This is a New Age CD by one woman, a keyboardist who reminds of Suzanne Cianni, sundry Ibiza tripsters, a dollop of the better 70s Sky synthesists, elements of the IC roster (Software, Peter Seiler, Dancing Fantasy, Robert Schroeder, and the quasi-prog lads Klaus Schulze trotted out in the era), and more than a little of the Higher Octave / Private crowd. Could be wrong, but I'm guessing the percussion is sampled and triggered; if not, then Ms. Tosca ain't a bad percussionist either. Even so, she's certainly humanized the oft sterile ambiance of keyboard skins.
The atmospheres of Wind are lush, built well, spinning out sonic narrative like passing vistas viewed from a car window or cloud-hopping balloon. Polyrhythms keep materials squarely from falling into the monochromatic mistakes of so much of this mode, and Tosca allows herself plenty of time with each track, letting progressions go where they should. More than once, I was reminded of the late Pete Bardens' work in this vein for Baumann & Co.—and would that he might have extrapolated out this lengthily as well (alas, he passed untimely)—other times, a touch of Liz Story peeks through, as in "New Life" and elsewhere, though Tosca goes places Story never would, especially when a Berlin Pulse edges in a la Cybotron. In fact, New Life is an excellent exposition of the breadth of this woman's prowess, from delicate wispy filigree to muscular vibrant full-blooded élan. When progressive rock spawned the New Age offshoot, this is what it had in mind, not pallid one-dimensional advert jingles, and when she gets the final timbral and pitch-matching far ends of her work fully in synch, we're looking at a new first-level voice in the genre.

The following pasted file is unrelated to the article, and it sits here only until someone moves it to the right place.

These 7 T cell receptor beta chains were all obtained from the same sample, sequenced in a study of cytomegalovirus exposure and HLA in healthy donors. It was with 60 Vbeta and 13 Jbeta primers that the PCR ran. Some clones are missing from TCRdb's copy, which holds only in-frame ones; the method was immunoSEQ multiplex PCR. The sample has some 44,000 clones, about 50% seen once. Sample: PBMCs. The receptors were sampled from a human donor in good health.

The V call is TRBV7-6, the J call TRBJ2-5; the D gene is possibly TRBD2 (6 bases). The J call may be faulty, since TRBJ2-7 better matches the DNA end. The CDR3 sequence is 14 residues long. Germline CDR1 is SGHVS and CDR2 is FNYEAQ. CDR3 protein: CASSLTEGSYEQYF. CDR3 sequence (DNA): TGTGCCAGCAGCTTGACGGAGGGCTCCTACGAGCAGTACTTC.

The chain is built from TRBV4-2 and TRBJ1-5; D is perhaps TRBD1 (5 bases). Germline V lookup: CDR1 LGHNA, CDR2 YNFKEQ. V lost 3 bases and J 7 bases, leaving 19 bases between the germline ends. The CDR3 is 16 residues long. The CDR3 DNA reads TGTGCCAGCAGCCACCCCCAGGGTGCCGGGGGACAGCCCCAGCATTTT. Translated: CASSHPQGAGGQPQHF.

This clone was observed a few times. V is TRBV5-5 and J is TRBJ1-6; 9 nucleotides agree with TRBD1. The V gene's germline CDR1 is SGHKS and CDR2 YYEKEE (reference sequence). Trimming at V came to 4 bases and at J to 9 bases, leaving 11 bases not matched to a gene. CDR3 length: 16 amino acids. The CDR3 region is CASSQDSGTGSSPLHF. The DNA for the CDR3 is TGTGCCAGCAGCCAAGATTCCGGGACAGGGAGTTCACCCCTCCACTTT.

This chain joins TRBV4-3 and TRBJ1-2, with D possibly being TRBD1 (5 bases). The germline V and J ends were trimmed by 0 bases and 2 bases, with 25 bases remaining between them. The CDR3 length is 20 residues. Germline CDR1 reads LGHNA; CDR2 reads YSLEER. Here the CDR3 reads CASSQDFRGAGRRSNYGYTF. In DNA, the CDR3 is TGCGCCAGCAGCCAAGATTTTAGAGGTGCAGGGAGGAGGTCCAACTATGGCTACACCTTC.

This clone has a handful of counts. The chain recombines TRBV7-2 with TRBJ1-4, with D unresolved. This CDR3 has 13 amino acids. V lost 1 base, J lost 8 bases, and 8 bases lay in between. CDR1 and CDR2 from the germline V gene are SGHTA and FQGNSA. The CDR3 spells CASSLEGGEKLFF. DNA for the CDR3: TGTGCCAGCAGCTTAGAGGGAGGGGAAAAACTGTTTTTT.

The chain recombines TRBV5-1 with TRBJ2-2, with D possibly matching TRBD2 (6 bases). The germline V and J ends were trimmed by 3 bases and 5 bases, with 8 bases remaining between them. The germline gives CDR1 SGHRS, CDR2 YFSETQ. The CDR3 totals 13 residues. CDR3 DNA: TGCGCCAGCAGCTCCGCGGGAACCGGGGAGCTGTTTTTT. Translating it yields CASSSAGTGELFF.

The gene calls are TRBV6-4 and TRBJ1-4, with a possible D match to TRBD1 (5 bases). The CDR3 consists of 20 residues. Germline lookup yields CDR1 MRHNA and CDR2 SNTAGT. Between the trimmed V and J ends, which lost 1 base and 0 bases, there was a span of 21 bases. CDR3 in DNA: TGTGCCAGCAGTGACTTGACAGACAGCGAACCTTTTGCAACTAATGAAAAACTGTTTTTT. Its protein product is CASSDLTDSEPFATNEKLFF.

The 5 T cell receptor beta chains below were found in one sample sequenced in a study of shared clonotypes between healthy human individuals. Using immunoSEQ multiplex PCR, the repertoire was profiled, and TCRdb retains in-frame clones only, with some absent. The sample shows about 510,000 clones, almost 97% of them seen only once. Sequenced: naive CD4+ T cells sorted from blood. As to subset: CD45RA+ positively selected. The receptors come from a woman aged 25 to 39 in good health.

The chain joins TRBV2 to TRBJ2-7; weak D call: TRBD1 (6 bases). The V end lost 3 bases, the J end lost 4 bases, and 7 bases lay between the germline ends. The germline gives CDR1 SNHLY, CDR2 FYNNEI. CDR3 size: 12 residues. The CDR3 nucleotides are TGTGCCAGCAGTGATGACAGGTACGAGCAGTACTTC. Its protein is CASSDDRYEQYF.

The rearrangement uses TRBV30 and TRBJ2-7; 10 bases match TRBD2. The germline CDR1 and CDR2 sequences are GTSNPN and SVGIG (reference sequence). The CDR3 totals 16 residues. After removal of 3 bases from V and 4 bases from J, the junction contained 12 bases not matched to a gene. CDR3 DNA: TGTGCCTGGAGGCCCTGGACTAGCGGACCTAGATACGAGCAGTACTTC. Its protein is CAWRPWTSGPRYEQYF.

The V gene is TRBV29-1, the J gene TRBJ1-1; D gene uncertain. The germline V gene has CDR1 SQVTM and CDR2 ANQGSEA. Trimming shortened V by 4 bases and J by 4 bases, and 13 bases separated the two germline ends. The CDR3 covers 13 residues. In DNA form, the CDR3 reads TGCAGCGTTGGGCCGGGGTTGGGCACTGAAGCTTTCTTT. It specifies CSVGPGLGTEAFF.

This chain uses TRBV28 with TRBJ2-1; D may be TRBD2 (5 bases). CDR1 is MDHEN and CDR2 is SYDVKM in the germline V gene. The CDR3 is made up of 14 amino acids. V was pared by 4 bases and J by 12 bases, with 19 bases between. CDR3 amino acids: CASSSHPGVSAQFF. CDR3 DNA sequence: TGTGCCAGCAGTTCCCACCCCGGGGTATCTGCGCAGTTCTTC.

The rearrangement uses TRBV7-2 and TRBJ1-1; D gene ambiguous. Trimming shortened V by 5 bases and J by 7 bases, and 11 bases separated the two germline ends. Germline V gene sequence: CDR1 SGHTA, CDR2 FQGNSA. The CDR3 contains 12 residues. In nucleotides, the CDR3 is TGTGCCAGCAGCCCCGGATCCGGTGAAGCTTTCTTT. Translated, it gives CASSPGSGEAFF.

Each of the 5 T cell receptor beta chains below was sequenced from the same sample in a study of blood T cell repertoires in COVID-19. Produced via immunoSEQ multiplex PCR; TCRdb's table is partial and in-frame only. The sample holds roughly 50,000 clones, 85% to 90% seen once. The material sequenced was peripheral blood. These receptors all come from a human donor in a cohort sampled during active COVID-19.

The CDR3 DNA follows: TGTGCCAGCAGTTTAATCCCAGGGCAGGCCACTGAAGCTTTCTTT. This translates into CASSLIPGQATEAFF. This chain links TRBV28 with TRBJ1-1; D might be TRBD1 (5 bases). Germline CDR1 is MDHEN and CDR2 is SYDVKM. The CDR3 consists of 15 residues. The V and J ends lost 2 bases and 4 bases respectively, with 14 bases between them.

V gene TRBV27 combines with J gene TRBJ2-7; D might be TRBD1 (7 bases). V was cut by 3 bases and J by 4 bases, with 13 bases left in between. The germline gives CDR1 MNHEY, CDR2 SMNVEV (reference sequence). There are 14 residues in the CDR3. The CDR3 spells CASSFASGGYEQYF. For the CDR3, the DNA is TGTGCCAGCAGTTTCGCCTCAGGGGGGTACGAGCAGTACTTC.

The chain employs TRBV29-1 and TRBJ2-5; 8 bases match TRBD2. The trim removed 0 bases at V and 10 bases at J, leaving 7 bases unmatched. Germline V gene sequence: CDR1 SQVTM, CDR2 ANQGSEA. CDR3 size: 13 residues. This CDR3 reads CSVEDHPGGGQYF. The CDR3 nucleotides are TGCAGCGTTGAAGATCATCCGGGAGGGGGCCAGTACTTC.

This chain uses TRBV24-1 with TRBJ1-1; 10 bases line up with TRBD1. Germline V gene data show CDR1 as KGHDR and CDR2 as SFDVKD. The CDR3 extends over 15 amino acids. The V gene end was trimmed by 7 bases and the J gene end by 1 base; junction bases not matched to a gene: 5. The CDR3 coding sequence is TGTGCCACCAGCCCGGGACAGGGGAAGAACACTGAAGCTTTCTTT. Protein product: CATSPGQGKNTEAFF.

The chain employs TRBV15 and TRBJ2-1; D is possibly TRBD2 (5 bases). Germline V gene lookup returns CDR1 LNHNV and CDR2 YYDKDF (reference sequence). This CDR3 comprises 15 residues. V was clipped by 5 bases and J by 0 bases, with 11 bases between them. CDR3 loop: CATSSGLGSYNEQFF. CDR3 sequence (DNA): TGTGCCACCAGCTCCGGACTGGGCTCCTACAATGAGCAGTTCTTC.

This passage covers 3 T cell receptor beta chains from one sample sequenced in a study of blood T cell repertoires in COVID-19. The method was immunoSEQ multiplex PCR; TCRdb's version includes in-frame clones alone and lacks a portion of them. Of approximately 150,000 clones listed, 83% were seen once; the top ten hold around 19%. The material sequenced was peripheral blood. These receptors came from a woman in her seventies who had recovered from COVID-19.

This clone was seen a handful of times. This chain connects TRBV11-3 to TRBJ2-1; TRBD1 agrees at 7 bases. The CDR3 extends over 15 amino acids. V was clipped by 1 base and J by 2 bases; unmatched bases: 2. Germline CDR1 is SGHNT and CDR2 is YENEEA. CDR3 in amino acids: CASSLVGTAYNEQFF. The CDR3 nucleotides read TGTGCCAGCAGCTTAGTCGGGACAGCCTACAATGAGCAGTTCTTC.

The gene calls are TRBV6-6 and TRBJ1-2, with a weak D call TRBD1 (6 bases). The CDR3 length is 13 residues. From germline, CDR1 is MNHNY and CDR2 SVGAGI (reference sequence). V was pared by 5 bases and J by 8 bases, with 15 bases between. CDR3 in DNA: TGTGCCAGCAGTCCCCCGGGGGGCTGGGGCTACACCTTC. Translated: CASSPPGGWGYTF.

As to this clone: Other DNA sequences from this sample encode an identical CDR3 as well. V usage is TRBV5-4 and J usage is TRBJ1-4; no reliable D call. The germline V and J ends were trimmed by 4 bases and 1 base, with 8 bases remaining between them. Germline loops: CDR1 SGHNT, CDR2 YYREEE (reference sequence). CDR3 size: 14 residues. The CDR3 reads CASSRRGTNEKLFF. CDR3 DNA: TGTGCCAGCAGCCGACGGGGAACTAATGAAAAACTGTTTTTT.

Edited by: David N. Pyles
Copyright 2010, Peterborough Folk Music Society.
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